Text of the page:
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The new, ancient 2400-year-old undersea tourist attraction


It’s said that Demetrius the Besieger, a mighty warrior king and one of Alexander the Great’s successors, built this harbour on Cyprus’ southern coast 2400 years ago to thwart a potential naval invasion from the ruler of Egypt, Ptolemy I, another of Alexander’s heirs.

French archaeologists who initially studied the ancient harbour of Amathus believe it to be an incomplete military fortification work, the three piers of which would have accommodated the best of the ancient world’s naval ships, ready to repel an attacking force.

Lying just a few feet underwater a mere 200 feet (61m) off the coastline near the resort town of Limassol, the harbour will soon be Cyprus’ newest tourist attraction where adventurous holidaymakers can snorkel over its submerged stone remains.

It’s a novel direction for Cyprus’ tourism authorities, who are looking beyond the east Mediterranean island nation’s long-held “sun and surf” product to reach out to specialised tourism markets.

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The Covid-19 pandemic has slashed tourism arrivals for an island that relies much on that revenue, so Cyprus authorities are taking a fresh look at what the island has to offer visitors, to re-ignite interest among those who do opt to travel.

Cyprus Antiquities department official Yiannis Violaris says what makes the harbour unique to the entire eastern Mediterranean is its state of preservation, combined with its proximity to the coastline.

The harbour lies just off the coastline near the resort town of Limassol.

Petros Karadjias/AP

The harbour lies just off the coastline near the resort town of Limassol.

He says those attributes could bring more people amid a global surge of interest in diving tourism. The fact that Cyprus has earned top marks for the cleanest waters among all other European Union nations for the second year running is also a big bonus.

“Tourists as well as local visitors will have the opportunity to see this impressive ancient harbour, to swim over it and to see how it was constructed, with three moles enclosing it,” Violaris told the Associated Press.

Specialist diving crews are currently cleaning the harbour of vegetation and will mark underwater routes that swimmers can follow on their tours.

Diving tourism isn’t entirely new for the island. Divers have for years been flocking to the wreck of the MS Zenobia, a Swedish-built ferry that sank in about 140 feet of water just over a mile off the coastal town of Larnaca in 1980.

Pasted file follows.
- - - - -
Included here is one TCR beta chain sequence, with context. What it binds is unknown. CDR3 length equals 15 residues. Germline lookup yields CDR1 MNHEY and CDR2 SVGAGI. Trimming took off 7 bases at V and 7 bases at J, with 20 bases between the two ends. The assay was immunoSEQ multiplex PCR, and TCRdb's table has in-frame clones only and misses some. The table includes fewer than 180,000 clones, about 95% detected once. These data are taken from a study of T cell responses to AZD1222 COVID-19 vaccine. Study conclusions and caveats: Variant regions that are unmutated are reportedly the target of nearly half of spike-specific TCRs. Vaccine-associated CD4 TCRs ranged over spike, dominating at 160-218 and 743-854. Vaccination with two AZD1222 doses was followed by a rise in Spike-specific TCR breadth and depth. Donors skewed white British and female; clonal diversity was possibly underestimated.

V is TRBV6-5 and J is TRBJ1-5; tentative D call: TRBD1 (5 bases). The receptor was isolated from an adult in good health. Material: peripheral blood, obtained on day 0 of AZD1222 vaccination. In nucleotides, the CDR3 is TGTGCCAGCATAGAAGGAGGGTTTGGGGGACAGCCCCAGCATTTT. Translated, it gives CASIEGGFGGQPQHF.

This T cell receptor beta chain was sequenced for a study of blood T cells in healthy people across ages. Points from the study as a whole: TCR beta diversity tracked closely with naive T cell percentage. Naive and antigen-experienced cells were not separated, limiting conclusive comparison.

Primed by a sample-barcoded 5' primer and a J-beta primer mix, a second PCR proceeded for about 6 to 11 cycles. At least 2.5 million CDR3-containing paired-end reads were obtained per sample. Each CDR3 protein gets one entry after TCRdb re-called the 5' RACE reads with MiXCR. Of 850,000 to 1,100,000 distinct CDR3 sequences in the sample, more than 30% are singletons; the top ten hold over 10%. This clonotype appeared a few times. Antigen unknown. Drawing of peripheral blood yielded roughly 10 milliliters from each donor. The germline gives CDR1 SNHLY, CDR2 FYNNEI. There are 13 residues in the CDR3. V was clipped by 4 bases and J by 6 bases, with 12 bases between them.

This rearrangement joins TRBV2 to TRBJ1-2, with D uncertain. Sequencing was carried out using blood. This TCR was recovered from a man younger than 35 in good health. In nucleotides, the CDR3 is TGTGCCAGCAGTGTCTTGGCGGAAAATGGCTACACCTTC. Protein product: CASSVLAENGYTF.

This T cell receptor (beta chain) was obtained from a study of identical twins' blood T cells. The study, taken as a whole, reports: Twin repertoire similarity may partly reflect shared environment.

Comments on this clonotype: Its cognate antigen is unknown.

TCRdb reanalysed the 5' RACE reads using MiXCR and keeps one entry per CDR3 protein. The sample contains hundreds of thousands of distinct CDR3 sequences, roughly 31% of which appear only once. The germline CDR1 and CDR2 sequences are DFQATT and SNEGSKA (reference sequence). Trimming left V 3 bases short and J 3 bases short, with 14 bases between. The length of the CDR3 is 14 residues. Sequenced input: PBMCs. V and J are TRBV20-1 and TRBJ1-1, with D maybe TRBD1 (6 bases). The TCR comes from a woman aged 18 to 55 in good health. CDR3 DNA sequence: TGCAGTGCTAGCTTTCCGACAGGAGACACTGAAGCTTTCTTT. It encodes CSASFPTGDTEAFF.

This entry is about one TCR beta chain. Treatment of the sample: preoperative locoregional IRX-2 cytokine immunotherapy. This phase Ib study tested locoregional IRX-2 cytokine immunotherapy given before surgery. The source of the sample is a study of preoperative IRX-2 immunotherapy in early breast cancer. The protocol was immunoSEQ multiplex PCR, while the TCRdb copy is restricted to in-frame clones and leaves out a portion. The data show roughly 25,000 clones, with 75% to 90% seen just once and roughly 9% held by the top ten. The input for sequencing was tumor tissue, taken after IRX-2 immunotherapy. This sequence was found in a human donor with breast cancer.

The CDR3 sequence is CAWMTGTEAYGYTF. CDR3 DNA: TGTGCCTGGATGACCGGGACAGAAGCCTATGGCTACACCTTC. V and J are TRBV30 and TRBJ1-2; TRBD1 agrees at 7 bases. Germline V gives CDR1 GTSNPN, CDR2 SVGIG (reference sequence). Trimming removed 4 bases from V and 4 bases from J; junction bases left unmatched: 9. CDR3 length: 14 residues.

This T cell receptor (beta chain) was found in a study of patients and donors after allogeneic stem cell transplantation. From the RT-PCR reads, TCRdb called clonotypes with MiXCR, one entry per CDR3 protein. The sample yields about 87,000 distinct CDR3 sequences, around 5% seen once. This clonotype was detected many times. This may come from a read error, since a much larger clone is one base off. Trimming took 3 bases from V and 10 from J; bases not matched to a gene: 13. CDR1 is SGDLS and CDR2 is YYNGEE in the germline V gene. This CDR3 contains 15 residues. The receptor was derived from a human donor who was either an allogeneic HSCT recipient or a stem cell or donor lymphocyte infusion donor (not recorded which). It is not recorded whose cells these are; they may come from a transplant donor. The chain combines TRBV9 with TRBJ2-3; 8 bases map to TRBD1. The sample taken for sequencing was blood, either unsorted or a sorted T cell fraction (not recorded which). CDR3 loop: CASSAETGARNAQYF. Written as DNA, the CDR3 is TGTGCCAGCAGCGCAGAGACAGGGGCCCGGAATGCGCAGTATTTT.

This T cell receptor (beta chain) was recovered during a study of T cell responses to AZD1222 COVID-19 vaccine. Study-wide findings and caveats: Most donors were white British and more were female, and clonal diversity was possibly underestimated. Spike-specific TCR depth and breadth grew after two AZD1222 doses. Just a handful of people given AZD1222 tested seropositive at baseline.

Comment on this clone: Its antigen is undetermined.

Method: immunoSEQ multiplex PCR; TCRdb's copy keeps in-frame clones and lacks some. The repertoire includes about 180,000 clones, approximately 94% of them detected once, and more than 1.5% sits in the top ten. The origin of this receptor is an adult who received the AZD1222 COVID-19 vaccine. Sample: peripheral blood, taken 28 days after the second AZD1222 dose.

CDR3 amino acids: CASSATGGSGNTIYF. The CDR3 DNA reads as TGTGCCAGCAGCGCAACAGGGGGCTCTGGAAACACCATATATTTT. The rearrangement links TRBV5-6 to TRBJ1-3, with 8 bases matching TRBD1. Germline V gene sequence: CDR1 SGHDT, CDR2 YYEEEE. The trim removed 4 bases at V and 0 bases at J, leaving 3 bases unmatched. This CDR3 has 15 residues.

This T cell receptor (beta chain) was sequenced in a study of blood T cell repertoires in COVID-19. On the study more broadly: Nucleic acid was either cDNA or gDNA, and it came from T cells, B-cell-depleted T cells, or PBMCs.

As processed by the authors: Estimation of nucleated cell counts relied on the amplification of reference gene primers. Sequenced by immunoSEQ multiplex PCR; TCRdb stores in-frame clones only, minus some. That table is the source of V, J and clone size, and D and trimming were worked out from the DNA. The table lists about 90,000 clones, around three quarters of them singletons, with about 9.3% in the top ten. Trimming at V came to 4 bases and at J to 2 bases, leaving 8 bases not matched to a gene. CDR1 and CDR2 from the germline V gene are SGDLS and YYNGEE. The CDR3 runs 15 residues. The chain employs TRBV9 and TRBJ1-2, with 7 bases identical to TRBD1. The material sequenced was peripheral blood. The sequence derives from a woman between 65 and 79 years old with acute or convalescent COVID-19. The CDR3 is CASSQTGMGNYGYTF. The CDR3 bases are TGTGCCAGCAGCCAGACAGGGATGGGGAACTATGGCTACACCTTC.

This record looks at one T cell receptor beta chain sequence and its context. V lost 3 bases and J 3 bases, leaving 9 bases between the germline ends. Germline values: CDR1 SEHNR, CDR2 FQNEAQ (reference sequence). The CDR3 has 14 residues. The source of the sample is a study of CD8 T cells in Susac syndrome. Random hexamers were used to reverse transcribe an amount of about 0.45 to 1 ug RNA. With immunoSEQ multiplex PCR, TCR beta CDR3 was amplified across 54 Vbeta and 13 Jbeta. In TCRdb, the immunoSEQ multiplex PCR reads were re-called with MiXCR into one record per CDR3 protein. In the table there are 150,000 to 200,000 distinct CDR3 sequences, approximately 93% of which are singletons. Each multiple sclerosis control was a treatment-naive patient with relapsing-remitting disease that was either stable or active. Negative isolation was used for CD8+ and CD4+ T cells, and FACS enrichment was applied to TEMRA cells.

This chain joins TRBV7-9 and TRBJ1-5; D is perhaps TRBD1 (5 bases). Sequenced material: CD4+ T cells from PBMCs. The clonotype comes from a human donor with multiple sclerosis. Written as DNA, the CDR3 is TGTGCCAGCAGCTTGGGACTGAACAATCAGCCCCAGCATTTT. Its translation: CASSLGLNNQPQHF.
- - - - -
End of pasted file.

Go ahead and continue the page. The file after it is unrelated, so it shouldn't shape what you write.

The harbour will soon be Cyprus’ newest tourist attraction.

Petros Karadjias/AP

The harbour will soon be Cyprus’ newest tourist attraction.

The wreck has been ranked as one of the world’s best for divers. But diving shop owner Michalis Sinopouris says authorities need to do a lot more to put Cyprus solidly on the global diving map like scuttling larger ships near the coasts to create artificial reefs.

Tourism directly accounts for around 13 per cent of Cyprus’ economy. According to the latest available figures, tourist arrivals between January and February this year marked an 86 per cent drop from the same period in 2019 when Cyprus hit an all-time high in the number of travellers who opted to holiday on the island.

Tourism officials had hoped for the industry to rebound this month once the UK and Russia – Cyprus’ top two markets – had put the island on their “green” list of safe destinations. Now they’re hoping that August may be the turnaround month.

Industry bosses recognise that the sector is hardly “out of the woods” and are urging a re-think on how to market Cyprus’ tourism product.

Hotels Association Chief Haris Loizides told an industry conference last week that the country’s tourism “needs to adapt dramatically to survive and continue its critical contribution” to the economy.

He proposed a greater focus on the “big picture” of what Cyprus has to offer, like local culture and cuisine, while reaching out to niche markets through digital marketing.

Adventurous holidaymakers can snorkel over its submerged stone remains.

Petros Karadjias/AP

Adventurous holidaymakers can snorkel over its submerged stone remains.

“The sustainability of the mass market is being questioned,” Loizides said. “I dare say massive gatherings will gradually become things of the past.”

It’s a message that Cyprus’ Deputy Ministry for Tourism has taken to heart, redesigning its logo and reaching out to new markets.

“I don’t lose my courage and my optimism because the EU is a big market, so many, many countries, and they feel that the psychology for travel is only now starting to pick up in Europe,” Tourism Deputy Minister Savvas Perdios told The Associated Press.

Perdios said authorities are working to extend the holiday season with the launch of a “game-changing” campaign dubbed “Heartland of Legends” where tourists can visit a village and witness locals making the island’s world-famous Halloumi cheese, among other experiences.

French archaeologists who initially studied the ancient harbour of Amathus believe it to be an incomplete military fortification work.

Petros Karadjias/AP

French archaeologists who initially studied the ancient harbour of Amathus believe it to be an incomplete military fortification work.

Perdios said despite the drop in arrivals from the UK and Russia, he’s encouraged by the digital interest that potential holidaymakers from nontraditional markets such as France and Germany are showing in travelling to Cyprus.

“We have been working on these markets. … Things won’t happen from just one day to the next, so I’m still optimistic,” said Perdios.

Perhaps Demetrius the Besieger would have approved.

The view of ancient Amathus city, near city of Limassol.

Petros Karadjias/AP

The view of ancient Amathus city, near city of Limassol.



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